All races are fun to attend, but the Red Bull Frozen Rush is maybe a step above the rest. First, it’s Pro4 racing with some of the best drivers around competing on a snow- and ice-covered track. Second, anytime Red Bull is involved, it’s party time.
Only in its second year, the Frozen Rush has become one of the most anticipated races of the Red Bull Signature Series. With everything from off-road racing, dirt bike events like the Straight Rhythm and hard enduros, even surfing and bicycles, the series covers a wide variety of extreme sports but none may be more extreme weather-wise as the Rush.
Held at the Sunday River Resort in Newry, Maine, the weather for this year’s event was cold. We mean -20 degree cold. It actually made the course better as the crew was watering the track so that an ice sheet could form. The ice was perfect for the metal-studded BFGoodrich tires to grab into. BFG installed nearly 700 studs per tire and some of the racers thought that traction here was actually better than on some dirt surfaces.
Nine of the best off-road truck drivers from across the country descended upon the cut-into-a-ski-run on the side of a mountain track to try their luck. And they’d need it, as the course featured some great obstacles such as a jump that would send one truck over the top of another and a huge bowl of a left turn that redefined the term sweeper.
The finals set up a showdown between former teammates Johnson and Menzies, who raced together on the Menzies Motorsports team for the past four years. Off the line, the two trucks were close, with Johnson pulling slightly ahead at the start. As the two trucks split on the course, Johnson got crossed up on the first jump and skidded sideways off the landing. He minimized the mistake, but it would prove costly, as it gave Menzies a solid lead headed into the six-lap final. Johnson spent the next five laps trying to catch Menzies, but the young driver refused to make any significant mistakes. While Johnson was able to gain ground, it was not enough, and Menzies took the Red Bull Frozen Rush Championship.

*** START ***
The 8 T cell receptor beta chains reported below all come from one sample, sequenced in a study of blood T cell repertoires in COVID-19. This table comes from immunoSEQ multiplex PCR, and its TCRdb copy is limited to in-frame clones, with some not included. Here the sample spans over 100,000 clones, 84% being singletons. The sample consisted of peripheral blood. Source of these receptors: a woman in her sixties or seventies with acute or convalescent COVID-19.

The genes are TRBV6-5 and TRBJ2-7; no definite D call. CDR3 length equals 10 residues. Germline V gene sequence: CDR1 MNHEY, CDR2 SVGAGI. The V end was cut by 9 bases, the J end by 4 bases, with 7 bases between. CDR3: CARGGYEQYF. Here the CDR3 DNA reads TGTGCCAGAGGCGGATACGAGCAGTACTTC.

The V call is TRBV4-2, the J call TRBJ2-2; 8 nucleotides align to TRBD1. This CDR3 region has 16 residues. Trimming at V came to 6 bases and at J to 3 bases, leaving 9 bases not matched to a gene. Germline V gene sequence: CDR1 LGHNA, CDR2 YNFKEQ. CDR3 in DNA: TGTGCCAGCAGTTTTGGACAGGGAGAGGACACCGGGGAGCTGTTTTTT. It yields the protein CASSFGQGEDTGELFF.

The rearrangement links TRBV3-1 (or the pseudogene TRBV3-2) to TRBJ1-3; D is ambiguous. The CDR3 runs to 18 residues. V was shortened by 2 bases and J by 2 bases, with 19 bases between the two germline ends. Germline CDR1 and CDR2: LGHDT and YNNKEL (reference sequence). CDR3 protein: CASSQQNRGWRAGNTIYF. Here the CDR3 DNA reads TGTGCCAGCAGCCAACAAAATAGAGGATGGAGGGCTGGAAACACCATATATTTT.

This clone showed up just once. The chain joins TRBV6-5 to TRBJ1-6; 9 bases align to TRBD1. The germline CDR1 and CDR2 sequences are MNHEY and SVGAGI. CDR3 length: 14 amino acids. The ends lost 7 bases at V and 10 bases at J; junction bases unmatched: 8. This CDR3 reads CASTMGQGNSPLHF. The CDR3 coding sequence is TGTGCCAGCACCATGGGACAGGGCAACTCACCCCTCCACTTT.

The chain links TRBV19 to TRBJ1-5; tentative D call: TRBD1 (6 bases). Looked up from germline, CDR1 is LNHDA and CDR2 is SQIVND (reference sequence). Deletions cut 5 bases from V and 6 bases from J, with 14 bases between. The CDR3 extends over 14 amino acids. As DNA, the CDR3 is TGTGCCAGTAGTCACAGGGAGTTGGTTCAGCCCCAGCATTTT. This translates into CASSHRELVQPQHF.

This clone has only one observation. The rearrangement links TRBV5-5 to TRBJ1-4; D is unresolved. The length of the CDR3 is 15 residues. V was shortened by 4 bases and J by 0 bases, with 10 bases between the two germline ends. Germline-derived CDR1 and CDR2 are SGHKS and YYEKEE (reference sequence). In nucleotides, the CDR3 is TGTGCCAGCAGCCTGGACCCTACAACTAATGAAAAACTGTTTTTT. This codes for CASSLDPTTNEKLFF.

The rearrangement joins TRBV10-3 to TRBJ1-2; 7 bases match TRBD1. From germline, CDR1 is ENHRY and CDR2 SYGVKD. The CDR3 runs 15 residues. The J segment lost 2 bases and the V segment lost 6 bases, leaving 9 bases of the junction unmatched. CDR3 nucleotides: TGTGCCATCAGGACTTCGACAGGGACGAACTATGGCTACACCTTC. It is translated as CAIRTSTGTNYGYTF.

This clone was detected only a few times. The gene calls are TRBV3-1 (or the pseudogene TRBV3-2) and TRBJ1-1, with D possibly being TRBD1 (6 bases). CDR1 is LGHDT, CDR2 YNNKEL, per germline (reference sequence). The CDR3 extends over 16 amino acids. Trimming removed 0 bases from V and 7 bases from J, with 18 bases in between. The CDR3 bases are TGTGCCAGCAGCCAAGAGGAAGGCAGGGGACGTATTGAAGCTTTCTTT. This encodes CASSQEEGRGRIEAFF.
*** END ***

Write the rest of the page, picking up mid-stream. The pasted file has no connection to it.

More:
“Ricky’s been my teammate for four years, and he’s pretty much helped me through everything,” Menzies said. “He’s helped me though three championships in Pro 2, and gave me a lot of advice coming into this race. To start off the season with a win is huge, and I couldn’t be more stoked … and I’ve never been this tired in an off-road race except for the Baja 1000.”
The pair prevailed over a star-filled field. With guys such as Rob MacCachren (who would finish Third overall), RJ Anderson, Scott Douglas, Chad Hord, Carl Renezeder, Brian Deegan, Todd Leduc, and Carl Renezeder, there wasn’t a slow guy in the bunch.
As we stated, this was a fun race to attend and one that we’d recommend to any serious off-road enthusiast to take in at least once. But as all of the Red Bull Signature Series events are bound for NBC TV, there’s still a chance for you to see this race and all of their 2015 offerings. They’ll be out at the Mint 400 too. We can’t wait for the party to begin there.
How BFGoodrich makes the Frozen Rush Possible While racing on ice has been around as long as there’s been racing and cold weather, it takes a special tire to be able to actually attain enough traction to even move on ice. And that tire usually has spikes attached to them.
BFGoodrich has a lot of experience producing race-winning tires for extreme conditions, and this purpose-built All-Terrain T/A FR2 race tire was specially designed for the Red Bull Frozen Rush event by BFGoodrich engineers. The foundation of this race tire is the BFGoodrich short-course race tire, which competes in the Lucas Oil Off Road Race Series. However, with the added element of packed snow and ice, the tires needed something else—metal studs.
BFGoodrich engineers used specially designed alloy studs individually positioned into each tread block to maximize the grip the tire would provide. Nearly 700 alloy studs were affixed to the FR tire in precise locations to provide the right mix of traction and turning ability for the course.
The result was not only great traction for the racers, but the tires also sent giant roosts of ice and snow billowing into the sky, which was great for the race fans. A win-win for everyone.
BFGoodrich made the Frozen Rush Possible